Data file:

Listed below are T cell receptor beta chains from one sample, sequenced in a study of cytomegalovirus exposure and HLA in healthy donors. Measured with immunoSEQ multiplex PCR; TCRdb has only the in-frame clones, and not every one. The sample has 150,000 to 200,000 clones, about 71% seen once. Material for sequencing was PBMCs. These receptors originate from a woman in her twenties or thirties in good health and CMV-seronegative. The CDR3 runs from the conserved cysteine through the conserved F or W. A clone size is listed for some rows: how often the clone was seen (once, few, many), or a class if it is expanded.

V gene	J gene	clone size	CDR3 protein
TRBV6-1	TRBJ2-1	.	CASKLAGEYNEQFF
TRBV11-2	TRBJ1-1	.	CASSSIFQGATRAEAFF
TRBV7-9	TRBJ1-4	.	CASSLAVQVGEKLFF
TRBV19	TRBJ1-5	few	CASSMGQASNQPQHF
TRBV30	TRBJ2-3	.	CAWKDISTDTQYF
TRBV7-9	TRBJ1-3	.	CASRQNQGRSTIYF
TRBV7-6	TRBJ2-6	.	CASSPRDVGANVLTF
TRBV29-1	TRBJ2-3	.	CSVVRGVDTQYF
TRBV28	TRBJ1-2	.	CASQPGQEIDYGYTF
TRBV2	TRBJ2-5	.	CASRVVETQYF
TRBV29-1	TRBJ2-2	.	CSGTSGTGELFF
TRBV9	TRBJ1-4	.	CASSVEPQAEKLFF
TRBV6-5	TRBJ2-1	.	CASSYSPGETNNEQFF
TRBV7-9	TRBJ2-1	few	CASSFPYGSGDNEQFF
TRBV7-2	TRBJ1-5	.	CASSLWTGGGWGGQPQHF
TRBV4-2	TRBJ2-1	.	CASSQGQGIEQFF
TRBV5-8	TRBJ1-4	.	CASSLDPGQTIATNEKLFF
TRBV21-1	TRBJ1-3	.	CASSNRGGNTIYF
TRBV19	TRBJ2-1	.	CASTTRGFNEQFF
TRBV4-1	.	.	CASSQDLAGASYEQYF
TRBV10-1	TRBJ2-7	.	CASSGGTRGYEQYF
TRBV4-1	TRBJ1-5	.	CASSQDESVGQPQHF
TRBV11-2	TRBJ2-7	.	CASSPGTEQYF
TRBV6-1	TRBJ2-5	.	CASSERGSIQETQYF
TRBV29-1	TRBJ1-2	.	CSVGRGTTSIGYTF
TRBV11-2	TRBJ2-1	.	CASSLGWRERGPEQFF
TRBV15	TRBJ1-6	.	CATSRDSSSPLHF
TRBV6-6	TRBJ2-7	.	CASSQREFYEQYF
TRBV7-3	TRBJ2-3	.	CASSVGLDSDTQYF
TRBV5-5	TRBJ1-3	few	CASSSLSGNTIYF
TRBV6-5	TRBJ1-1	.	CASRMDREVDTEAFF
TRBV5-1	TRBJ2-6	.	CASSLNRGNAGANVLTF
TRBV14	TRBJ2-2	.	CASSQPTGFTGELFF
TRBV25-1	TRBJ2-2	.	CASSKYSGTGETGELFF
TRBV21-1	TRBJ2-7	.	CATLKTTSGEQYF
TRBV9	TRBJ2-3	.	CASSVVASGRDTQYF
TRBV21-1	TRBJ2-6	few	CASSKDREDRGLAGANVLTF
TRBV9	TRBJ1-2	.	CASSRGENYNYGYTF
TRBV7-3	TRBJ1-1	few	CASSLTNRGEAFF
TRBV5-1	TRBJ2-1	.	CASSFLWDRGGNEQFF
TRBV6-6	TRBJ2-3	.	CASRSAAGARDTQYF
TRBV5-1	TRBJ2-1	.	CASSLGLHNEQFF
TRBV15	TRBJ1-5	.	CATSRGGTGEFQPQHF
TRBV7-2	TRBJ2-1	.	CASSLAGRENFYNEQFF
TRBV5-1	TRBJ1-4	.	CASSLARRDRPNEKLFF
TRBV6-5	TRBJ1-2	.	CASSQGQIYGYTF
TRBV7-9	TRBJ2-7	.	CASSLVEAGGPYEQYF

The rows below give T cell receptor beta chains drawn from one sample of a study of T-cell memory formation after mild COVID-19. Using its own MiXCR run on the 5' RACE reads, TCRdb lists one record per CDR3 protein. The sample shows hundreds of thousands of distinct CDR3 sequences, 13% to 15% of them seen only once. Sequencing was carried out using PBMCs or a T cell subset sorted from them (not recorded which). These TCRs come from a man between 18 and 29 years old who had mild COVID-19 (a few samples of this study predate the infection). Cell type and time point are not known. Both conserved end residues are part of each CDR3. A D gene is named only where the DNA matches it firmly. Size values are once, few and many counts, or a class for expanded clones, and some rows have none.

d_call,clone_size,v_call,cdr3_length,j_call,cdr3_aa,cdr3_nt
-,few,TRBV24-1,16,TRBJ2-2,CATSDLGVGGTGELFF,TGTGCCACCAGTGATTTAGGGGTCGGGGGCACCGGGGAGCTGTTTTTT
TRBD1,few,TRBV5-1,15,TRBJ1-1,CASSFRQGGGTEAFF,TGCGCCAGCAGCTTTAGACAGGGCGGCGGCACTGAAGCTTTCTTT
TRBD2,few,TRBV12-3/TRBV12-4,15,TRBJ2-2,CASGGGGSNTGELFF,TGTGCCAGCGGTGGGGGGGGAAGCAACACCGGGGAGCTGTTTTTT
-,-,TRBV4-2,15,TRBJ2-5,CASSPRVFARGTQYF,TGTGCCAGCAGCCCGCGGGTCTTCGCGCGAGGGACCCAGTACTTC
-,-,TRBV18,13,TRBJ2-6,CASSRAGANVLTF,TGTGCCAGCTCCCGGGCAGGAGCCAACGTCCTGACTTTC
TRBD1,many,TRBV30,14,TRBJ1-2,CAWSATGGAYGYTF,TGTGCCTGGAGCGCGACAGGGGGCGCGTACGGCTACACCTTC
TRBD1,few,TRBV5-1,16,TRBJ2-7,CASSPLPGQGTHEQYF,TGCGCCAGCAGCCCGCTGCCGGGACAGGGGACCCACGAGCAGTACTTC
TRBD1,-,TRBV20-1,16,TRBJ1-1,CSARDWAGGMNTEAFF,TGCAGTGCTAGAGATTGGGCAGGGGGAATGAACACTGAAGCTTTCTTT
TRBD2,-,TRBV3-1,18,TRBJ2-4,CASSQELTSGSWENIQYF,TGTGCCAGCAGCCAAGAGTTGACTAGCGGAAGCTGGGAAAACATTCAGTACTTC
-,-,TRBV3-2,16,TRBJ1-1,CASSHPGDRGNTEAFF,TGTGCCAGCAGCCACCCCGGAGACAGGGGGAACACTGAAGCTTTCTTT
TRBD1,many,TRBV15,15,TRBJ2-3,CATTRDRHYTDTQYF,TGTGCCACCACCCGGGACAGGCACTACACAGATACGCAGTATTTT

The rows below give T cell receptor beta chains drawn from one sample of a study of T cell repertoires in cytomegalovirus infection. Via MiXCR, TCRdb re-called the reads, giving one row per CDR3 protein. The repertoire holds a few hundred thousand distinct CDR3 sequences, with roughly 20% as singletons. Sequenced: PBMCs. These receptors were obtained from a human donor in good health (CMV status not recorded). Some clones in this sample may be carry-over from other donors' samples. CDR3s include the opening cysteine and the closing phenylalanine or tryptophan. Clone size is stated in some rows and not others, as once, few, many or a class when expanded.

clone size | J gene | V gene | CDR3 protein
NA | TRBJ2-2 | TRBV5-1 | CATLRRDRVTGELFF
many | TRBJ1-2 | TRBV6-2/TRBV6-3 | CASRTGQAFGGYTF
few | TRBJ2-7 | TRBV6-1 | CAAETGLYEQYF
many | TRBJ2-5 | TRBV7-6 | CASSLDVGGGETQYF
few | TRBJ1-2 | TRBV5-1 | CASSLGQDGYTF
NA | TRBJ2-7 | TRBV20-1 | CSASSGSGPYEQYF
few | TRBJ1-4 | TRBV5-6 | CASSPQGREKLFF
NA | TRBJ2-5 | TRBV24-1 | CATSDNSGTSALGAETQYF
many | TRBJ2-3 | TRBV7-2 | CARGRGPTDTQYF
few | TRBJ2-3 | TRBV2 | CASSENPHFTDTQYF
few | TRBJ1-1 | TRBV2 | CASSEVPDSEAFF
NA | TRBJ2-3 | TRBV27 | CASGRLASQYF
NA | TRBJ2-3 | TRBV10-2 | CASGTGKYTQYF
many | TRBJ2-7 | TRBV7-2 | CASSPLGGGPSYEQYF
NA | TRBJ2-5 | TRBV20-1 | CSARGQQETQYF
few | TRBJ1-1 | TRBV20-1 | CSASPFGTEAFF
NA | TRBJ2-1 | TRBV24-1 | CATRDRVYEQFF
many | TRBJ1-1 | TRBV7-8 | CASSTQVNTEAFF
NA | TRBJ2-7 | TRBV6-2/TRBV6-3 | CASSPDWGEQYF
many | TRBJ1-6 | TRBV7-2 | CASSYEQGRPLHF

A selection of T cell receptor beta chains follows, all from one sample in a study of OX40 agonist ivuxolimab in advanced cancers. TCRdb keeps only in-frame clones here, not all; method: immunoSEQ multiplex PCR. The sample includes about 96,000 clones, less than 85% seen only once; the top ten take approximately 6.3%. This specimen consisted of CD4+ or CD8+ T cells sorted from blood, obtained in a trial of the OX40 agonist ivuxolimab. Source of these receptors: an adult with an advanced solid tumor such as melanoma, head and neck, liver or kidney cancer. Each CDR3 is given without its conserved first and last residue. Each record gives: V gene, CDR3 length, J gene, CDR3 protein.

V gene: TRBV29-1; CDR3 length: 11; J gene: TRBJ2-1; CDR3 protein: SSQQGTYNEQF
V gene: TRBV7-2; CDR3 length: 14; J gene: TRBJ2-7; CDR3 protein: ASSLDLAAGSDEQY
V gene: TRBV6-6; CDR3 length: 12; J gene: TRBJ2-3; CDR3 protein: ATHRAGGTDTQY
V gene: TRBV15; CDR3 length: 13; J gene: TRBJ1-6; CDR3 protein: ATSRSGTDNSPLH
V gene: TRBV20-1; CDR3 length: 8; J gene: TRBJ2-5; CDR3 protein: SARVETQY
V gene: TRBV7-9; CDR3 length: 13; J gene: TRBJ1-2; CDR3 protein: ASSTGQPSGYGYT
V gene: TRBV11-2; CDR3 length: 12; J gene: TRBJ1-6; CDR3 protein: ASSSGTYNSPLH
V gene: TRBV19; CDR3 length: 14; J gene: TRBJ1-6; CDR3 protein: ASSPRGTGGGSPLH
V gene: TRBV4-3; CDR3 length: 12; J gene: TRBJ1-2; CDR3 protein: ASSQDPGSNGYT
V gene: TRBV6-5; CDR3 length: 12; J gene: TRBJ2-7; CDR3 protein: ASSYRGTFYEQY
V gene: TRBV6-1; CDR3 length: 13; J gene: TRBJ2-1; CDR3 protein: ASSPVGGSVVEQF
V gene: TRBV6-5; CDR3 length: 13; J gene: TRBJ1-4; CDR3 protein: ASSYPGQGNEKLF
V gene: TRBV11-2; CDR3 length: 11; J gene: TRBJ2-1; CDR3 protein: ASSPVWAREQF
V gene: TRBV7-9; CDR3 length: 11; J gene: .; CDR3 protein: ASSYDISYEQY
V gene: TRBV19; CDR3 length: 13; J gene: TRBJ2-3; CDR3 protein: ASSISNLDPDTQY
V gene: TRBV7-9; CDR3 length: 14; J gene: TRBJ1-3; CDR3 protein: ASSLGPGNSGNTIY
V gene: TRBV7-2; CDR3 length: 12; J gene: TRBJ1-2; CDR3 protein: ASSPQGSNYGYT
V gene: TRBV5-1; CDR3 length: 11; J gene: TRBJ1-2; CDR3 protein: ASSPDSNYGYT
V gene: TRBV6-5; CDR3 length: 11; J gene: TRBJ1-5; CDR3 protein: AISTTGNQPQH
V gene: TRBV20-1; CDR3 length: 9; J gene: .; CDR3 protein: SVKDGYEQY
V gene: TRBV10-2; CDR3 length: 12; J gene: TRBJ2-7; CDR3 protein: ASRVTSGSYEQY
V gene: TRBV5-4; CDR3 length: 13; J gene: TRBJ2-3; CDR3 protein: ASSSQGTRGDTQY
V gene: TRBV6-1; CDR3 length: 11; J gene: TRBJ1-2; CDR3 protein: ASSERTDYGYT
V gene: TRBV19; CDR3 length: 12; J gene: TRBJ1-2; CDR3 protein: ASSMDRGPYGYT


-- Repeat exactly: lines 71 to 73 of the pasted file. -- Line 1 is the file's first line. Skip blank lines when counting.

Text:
few | TRBJ1-4 | TRBV5-6 | CASSPQGREKLFF
NA | TRBJ2-5 | TRBV24-1 | CATSDNSGTSALGAETQYF
many | TRBJ2-3 | TRBV7-2 | CARGRGPTDTQYF